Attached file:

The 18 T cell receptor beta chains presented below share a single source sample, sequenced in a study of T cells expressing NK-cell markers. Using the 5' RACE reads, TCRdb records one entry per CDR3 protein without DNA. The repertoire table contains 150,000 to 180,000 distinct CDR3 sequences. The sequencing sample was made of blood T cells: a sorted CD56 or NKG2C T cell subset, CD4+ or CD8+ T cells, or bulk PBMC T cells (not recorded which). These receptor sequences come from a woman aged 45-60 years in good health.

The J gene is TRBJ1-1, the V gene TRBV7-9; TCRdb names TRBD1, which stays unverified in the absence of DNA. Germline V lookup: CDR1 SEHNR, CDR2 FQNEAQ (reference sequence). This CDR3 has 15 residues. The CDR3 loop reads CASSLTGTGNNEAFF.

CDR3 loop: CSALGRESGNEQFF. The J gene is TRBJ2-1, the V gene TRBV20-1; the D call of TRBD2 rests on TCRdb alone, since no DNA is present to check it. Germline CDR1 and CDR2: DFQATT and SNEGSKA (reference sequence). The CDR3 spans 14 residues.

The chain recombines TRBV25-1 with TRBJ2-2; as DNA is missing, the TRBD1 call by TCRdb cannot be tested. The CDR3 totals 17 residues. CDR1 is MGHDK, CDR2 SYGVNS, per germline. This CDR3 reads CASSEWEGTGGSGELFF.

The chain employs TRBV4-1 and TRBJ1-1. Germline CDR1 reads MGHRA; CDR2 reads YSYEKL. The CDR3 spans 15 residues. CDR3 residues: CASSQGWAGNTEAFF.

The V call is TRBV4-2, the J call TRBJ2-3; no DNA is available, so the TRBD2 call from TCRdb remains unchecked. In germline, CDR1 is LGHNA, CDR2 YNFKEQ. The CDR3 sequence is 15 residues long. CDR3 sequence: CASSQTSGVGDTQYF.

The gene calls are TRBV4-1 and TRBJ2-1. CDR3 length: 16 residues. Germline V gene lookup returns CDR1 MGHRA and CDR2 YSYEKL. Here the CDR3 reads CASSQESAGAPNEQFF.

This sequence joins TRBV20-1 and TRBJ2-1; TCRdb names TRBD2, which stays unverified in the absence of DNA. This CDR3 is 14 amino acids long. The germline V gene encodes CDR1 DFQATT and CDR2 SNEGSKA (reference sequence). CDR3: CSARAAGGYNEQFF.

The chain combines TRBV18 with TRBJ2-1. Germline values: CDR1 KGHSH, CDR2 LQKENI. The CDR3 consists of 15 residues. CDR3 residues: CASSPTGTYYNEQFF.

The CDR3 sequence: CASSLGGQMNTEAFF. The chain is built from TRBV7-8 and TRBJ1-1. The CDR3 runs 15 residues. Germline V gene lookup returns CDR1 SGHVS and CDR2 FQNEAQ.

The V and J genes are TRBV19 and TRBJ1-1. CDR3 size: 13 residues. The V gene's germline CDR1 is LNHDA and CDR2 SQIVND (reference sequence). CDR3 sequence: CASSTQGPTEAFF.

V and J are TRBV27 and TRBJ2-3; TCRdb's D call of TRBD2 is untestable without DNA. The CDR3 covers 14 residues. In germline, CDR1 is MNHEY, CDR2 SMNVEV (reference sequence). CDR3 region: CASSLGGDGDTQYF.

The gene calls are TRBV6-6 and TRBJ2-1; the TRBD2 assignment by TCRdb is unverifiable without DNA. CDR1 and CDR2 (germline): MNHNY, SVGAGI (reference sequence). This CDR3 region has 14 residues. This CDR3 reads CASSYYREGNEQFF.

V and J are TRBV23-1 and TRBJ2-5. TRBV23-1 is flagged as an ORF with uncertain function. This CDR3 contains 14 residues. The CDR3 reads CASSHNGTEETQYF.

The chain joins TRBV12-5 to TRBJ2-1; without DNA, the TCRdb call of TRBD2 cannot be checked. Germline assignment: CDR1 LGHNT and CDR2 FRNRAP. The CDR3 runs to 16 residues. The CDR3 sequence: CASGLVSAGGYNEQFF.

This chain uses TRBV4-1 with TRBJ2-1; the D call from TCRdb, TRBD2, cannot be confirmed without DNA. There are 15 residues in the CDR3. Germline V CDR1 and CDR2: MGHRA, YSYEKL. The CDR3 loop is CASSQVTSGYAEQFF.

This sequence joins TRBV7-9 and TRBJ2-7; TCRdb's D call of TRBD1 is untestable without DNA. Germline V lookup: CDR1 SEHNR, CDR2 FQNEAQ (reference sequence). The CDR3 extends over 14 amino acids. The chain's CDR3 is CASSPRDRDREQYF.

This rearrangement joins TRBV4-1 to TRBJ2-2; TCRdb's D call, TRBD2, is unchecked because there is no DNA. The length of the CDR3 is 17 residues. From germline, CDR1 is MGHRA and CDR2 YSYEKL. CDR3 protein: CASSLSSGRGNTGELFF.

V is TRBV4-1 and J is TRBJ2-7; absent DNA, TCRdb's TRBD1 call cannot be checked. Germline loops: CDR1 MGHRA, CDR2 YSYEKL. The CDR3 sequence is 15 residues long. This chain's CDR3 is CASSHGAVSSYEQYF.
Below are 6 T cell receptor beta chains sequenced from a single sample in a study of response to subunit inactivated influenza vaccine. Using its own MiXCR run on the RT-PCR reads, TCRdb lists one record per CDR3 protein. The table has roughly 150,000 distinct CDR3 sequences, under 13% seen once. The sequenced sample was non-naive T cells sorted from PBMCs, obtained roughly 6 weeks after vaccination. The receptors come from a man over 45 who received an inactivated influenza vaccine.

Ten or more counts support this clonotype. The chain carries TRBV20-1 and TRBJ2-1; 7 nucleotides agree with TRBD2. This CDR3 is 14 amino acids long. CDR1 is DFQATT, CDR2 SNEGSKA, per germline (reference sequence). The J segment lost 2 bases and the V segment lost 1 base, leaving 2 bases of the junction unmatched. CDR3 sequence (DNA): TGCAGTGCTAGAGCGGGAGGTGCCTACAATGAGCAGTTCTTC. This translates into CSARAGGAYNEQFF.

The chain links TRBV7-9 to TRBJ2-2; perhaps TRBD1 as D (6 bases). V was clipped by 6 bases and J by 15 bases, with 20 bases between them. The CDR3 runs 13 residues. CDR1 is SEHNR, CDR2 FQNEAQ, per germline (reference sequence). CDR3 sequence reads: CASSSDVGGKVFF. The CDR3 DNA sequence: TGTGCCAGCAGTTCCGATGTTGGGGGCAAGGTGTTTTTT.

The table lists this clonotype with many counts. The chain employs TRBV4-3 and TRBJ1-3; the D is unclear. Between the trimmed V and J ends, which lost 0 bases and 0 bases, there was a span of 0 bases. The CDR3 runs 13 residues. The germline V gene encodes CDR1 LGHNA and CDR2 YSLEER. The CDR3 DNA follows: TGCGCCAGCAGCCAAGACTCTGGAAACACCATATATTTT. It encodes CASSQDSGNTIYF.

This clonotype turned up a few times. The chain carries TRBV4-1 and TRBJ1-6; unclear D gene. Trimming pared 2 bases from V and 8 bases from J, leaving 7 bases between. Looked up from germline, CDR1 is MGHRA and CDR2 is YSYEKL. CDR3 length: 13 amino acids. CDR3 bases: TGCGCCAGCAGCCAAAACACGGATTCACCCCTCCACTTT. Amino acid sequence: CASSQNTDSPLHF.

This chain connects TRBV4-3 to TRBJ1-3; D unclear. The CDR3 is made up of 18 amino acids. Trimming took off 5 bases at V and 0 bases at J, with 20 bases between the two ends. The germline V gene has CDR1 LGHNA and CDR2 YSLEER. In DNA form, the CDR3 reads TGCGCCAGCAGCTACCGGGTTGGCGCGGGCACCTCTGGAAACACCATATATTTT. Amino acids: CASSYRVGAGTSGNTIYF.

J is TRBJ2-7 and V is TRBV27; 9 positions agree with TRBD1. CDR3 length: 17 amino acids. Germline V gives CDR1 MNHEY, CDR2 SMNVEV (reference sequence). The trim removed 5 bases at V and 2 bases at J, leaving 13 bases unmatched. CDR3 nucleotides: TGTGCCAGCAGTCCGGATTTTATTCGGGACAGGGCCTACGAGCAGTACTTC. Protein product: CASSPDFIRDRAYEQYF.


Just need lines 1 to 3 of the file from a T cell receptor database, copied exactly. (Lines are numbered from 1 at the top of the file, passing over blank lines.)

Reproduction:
The 18 T cell receptor beta chains presented below share a single source sample, sequenced in a study of T cells expressing NK-cell markers. Using the 5' RACE reads, TCRdb records one entry per CDR3 protein without DNA. The repertoire table contains 150,000 to 180,000 distinct CDR3 sequences. The sequencing sample was made of blood T cells: a sorted CD56 or NKG2C T cell subset, CD4+ or CD8+ T cells, or bulk PBMC T cells (not recorded which). These receptor sequences come from a woman aged 45-60 years in good health.

The J gene is TRBJ1-1, the V gene TRBV7-9; TCRdb names TRBD1, which stays unverified in the absence of DNA. Germline V lookup: CDR1 SEHNR, CDR2 FQNEAQ (reference sequence). This CDR3 has 15 residues. The CDR3 loop reads CASSLTGTGNNEAFF.

CDR3 loop: CSALGRESGNEQFF. The J gene is TRBJ2-1, the V gene TRBV20-1; the D call of TRBD2 rests on TCRdb alone, since no DNA is present to check it. Germline CDR1 and CDR2: DFQATT and SNEGSKA (reference sequence). The CDR3 spans 14 residues.